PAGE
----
Thursday, February 26, 2009

Nightshades, Solanine, and Pain

I spent last weekend painting a small room: sanding, taping all the edges, and priming. Having lived with fibromyalgia and whatever autoimmune issue causes my joint pain for years, I knew I’d pay for all this bending and stretching, and I did. When I got out of bed Sunday morning, I wasn’t sure I’d be able to walk.

By Monday I started to feel better. My legs still hurt, but at least they functioned. At work Tuesday evening, though, I felt worse. I was puzzled, but fibromyalgia is a quirky thing, as are autoimmune conditions, and I just accepted that my recovery was going to take a while.

Tuesday night I developed a headache in my sleep. I rarely get headaches. I woke up Wednesday morning feeling awful: pounding head, pain all over, shooting nerve pains in various places, total brain fog. I felt poisoned.

Being poisoned is not new to me. I have a wicked reaction to solanine, the substance that forms under the skin of potatoes, and if I get too close to potatoes in their raw state it gets life-threatening. Potatoes belong to the nightshade family. The other nightshades—tomatoes, peppers, and eggplant—also contain solanine and cause problems for me as well, mostly in the form of joint pain. It has been exceedingly hard for me to stop acting like a passionate tomato gardener, and I still haven’t succeeded 100%. But I may after what I discovered this week.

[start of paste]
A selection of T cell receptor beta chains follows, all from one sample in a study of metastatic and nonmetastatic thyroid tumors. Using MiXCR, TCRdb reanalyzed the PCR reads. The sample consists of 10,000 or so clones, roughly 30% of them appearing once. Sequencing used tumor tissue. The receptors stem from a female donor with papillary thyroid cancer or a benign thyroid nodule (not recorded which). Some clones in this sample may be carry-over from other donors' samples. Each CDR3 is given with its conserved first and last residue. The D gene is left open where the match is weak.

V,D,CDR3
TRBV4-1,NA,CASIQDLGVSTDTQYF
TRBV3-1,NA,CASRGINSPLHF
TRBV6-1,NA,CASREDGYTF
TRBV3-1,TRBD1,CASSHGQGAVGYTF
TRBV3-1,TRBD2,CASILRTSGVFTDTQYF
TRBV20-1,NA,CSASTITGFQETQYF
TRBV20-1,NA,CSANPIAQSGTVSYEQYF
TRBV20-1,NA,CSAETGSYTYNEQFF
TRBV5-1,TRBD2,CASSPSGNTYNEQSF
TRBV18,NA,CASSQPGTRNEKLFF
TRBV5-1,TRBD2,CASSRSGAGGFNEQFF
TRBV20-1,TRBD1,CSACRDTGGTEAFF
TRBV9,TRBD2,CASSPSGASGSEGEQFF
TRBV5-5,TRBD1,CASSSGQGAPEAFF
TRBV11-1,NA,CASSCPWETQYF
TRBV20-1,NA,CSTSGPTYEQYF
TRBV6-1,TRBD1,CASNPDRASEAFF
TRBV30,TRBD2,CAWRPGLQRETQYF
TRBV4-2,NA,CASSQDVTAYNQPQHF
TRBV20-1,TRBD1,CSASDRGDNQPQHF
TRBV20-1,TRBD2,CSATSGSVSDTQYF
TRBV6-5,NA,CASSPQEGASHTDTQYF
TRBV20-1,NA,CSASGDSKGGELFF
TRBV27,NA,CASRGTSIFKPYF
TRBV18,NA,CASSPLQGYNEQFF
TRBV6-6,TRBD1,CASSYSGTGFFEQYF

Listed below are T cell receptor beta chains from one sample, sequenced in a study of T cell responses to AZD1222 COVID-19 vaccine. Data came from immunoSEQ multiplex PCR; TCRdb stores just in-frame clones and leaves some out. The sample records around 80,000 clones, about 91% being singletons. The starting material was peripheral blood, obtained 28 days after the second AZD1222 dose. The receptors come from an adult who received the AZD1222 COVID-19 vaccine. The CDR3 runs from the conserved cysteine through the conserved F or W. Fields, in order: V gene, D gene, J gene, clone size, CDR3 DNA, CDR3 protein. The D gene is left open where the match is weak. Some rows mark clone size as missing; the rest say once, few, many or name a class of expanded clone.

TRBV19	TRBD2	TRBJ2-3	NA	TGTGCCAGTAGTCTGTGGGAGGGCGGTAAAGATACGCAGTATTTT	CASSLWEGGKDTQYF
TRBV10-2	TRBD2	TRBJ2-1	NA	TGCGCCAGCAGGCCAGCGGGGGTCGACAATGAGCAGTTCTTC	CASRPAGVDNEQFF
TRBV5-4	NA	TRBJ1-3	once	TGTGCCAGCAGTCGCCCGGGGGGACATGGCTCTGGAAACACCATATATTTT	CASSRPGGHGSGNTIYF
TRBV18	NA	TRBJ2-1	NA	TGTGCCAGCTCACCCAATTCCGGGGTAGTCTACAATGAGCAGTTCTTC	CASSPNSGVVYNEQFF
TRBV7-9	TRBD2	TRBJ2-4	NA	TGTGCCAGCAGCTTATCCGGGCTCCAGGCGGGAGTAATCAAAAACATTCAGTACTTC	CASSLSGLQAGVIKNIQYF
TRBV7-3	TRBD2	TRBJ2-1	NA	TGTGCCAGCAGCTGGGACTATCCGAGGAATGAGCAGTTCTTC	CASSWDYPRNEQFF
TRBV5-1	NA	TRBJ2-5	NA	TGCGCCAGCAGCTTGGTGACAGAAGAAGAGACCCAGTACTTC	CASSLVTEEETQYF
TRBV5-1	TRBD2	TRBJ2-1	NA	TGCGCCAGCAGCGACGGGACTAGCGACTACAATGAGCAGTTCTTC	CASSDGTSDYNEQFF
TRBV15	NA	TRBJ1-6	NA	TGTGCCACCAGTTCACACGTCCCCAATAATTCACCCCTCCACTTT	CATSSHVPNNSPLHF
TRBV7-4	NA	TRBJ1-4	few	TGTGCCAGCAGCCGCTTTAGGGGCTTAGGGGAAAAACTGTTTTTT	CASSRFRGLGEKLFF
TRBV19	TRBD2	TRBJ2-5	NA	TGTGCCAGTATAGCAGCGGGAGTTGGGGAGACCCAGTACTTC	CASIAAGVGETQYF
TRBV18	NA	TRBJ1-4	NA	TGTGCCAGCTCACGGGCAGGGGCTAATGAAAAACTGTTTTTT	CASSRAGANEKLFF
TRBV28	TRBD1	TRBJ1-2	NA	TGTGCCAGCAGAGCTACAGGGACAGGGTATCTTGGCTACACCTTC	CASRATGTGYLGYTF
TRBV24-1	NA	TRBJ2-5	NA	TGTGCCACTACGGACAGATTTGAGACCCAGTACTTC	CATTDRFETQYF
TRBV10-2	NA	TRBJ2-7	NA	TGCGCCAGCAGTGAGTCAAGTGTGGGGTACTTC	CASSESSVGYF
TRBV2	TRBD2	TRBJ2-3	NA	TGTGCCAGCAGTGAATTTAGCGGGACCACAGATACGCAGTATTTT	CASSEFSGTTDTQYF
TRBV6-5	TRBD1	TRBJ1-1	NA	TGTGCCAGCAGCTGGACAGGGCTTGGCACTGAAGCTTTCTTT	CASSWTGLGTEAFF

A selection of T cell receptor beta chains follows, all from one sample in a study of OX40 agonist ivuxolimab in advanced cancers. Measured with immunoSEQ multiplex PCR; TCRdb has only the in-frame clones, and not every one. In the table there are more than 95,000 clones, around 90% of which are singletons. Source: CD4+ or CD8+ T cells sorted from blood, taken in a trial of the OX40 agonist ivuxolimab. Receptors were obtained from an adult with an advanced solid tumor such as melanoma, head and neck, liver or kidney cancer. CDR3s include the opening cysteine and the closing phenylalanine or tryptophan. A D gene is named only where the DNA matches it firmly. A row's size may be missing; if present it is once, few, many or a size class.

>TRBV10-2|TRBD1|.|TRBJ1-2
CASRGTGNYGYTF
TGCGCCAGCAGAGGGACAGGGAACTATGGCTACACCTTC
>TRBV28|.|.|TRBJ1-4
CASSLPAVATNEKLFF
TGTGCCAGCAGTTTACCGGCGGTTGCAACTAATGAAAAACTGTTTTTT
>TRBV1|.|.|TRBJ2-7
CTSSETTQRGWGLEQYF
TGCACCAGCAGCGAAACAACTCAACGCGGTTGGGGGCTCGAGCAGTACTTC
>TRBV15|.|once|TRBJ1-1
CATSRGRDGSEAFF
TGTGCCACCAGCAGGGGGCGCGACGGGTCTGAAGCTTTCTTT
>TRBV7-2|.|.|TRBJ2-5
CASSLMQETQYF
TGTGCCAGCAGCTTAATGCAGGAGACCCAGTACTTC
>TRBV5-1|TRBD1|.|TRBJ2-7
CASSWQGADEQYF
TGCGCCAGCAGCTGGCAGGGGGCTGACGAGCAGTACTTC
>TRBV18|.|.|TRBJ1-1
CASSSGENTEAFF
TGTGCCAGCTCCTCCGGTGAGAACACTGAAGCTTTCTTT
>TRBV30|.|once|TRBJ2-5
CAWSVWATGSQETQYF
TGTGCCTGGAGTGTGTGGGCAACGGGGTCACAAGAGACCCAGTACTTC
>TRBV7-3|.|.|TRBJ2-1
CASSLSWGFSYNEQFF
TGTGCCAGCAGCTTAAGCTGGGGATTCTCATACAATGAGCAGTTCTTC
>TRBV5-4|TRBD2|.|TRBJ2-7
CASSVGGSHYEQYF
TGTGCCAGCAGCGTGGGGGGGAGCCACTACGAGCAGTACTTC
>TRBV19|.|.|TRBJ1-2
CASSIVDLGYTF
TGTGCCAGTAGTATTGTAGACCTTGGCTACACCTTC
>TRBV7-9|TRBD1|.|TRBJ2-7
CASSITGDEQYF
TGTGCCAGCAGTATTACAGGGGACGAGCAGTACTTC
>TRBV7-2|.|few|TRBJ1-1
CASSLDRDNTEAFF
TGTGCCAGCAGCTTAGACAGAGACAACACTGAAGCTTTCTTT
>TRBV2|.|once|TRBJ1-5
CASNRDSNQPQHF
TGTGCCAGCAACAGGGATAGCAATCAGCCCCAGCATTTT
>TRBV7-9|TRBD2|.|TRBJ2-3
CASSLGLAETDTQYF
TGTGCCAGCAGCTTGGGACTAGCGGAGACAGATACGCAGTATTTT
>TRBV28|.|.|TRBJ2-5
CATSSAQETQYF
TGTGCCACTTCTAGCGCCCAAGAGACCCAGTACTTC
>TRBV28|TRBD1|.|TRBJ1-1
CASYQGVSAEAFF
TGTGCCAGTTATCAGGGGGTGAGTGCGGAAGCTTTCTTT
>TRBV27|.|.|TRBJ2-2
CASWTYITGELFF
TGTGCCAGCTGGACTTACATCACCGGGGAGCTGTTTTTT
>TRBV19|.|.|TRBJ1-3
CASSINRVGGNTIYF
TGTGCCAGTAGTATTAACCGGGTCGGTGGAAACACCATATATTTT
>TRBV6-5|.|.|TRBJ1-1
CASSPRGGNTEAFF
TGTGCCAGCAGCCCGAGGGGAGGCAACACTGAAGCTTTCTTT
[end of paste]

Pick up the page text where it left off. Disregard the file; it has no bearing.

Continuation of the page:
Getting back to Wednesday, I managed to drag myself to work, driving the 25 miles without running over anyone (as far as I know). Fortunately, my tasks for that day involved sitting down for the most part. At 7:00 p.m. I heated up a mug of soup. As I took it out of the microwave and stirred, I eyed the vegetables. Okra had floated to the top. I hardly ever eat okra, but I had created a creole soup around it on Sunday and had been eating it every day since. I remembered what the plant looked like in my garden when I grew it years ago. Could okra conceivably be one of the nightshades, and somehow I’d missed this fact?

I Googled okra nightshade. No, okra wasn’t part of the nightshade family. But it contained solanine. That was startling enough, but my eye moved to the next line and stayed there. Another food that contains solanine is artichokes. The day before, Tuesday, I had cooked two artichokes. I ate one before I left to work, and I ate the other that night, when I got home. They were delicious. I love artichokes. I’ll never eat another.